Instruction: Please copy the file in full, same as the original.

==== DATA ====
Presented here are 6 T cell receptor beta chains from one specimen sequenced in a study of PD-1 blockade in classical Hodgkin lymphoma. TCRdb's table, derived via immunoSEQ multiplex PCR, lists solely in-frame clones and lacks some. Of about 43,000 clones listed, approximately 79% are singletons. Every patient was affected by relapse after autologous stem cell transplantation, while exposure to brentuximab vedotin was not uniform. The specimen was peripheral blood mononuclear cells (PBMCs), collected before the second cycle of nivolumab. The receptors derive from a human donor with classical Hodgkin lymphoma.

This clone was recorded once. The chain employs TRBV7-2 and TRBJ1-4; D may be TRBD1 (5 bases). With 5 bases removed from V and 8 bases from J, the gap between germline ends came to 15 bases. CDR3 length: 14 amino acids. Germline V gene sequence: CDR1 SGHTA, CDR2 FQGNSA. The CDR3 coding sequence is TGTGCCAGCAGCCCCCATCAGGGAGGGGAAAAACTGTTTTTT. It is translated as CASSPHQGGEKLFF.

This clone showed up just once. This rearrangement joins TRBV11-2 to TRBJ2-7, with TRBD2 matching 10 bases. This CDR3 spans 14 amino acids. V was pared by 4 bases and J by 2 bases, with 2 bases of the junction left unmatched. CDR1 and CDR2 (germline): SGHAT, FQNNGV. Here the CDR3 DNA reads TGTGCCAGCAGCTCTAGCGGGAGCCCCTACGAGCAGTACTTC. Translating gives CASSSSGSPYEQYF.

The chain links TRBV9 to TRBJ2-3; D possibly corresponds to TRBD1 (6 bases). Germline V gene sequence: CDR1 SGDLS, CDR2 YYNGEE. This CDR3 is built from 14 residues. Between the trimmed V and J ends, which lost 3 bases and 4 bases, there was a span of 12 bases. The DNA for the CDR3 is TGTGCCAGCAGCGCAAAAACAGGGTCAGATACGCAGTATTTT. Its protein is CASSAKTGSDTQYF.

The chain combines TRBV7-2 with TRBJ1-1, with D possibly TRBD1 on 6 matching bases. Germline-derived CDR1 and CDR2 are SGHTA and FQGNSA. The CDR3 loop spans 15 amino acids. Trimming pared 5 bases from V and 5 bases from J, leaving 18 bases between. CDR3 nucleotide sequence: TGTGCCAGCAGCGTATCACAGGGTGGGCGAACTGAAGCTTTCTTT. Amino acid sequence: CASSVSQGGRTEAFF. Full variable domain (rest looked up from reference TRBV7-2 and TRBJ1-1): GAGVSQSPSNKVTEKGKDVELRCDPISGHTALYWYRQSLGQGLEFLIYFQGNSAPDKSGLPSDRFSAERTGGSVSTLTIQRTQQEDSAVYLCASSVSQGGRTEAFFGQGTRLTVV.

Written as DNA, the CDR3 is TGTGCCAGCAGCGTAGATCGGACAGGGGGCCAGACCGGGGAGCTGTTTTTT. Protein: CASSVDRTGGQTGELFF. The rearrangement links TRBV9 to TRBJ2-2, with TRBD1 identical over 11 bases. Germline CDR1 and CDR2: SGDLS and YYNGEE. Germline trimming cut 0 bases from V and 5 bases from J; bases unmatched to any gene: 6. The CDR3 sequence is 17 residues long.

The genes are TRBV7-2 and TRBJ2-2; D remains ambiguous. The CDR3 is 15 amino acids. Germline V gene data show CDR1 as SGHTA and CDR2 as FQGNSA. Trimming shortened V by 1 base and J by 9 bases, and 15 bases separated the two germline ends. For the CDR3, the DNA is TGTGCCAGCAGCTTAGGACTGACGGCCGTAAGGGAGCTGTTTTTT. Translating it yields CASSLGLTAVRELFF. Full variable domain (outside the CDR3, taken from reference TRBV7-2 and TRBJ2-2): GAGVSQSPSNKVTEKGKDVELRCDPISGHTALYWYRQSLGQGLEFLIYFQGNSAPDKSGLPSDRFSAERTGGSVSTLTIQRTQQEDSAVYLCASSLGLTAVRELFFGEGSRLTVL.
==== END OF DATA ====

Presented here are 6 T cell receptor beta chains from one specimen sequenced in a study of PD-1 blockade in classical Hodgkin lymphoma. TCRdb's table, derived via immunoSEQ multiplex PCR, lists solely in-frame clones and lacks some. Of about 43,000 clones listed, approximately 79% are singletons. Every patient was affected by relapse after autologous stem cell transplantation, while exposure to brentuximab vedotin was not uniform. The specimen was peripheral blood mononuclear cells (PBMCs), collected before the second cycle of nivolumab. The receptors derive from a human donor with classical Hodgkin lymphoma.

This clone was recorded once. The chain employs TRBV7-2 and TRBJ1-4; D may be TRBD1 (5 bases). With 5 bases removed from V and 8 bases from J, the gap between germline ends came to 15 bases. CDR3 length: 14 amino acids. Germline V gene sequence: CDR1 SGHTA, CDR2 FQGNSA. The CDR3 coding sequence is TGTGCCAGCAGCCCCCATCAGGGAGGGGAAAAACTGTTTTTT. It is translated as CASSPHQGGEKLFF.

This clone showed up just once. This rearrangement joins TRBV11-2 to TRBJ2-7, with TRBD2 matching 10 bases. This CDR3 spans 14 amino acids. V was pared by 4 bases and J by 2 bases, with 2 bases of the junction left unmatched. CDR1 and CDR2 (germline): SGHAT, FQNNGV. Here the CDR3 DNA reads TGTGCCAGCAGCTCTAGCGGGAGCCCCTACGAGCAGTACTTC. Translating gives CASSSSGSPYEQYF.

The chain links TRBV9 to TRBJ2-3; D possibly corresponds to TRBD1 (6 bases). Germline V gene sequence: CDR1 SGDLS, CDR2 YYNGEE. This CDR3 is built from 14 residues. Between the trimmed V and J ends, which lost 3 bases and 4 bases, there was a span of 12 bases. The DNA for the CDR3 is TGTGCCAGCAGCGCAAAAACAGGGTCAGATACGCAGTATTTT. Its protein is CASSAKTGSDTQYF.

The chain combines TRBV7-2 with TRBJ1-1, with D possibly TRBD1 on 6 matching bases. Germline-derived CDR1 and CDR2 are SGHTA and FQGNSA. The CDR3 loop spans 15 amino acids. Trimming pared 5 bases from V and 5 bases from J, leaving 18 bases between. CDR3 nucleotide sequence: TGTGCCAGCAGCGTATCACAGGGTGGGCGAACTGAAGCTTTCTTT. Amino acid sequence: CASSVSQGGRTEAFF. Full variable domain (rest looked up from reference TRBV7-2 and TRBJ1-1): GAGVSQSPSNKVTEKGKDVELRCDPISGHTALYWYRQSLGQGLEFLIYFQGNSAPDKSGLPSDRFSAERTGGSVSTLTIQRTQQEDSAVYLCASSVSQGGRTEAFFGQGTRLTVV.

Written as DNA, the CDR3 is TGTGCCAGCAGCGTAGATCGGACAGGGGGCCAGACCGGGGAGCTGTTTTTT. Protein: CASSVDRTGGQTGELFF. The rearrangement links TRBV9 to TRBJ2-2, with TRBD1 identical over 11 bases. Germline CDR1 and CDR2: SGDLS and YYNGEE. Germline trimming cut 0 bases from V and 5 bases from J; bases unmatched to any gene: 6. The CDR3 sequence is 17 residues long.

The genes are TRBV7-2 and TRBJ2-2; D remains ambiguous. The CDR3 is 15 amino acids. Germline V gene data show CDR1 as SGHTA and CDR2 as FQGNSA. Trimming shortened V by 1 base and J by 9 bases, and 15 bases separated the two germline ends. For the CDR3, the DNA is TGTGCCAGCAGCTTAGGACTGACGGCCGTAAGGGAGCTGTTTTTT. Translating it yields CASSLGLTAVRELFF. Full variable domain (outside the CDR3, taken from reference TRBV7-2 and TRBJ2-2): GAGVSQSPSNKVTEKGKDVELRCDPISGHTALYWYRQSLGQGLEFLIYFQGNSAPDKSGLPSDRFSAERTGGSVSTLTIQRTQQEDSAVYLCASSLGLTAVRELFFGEGSRLTVL.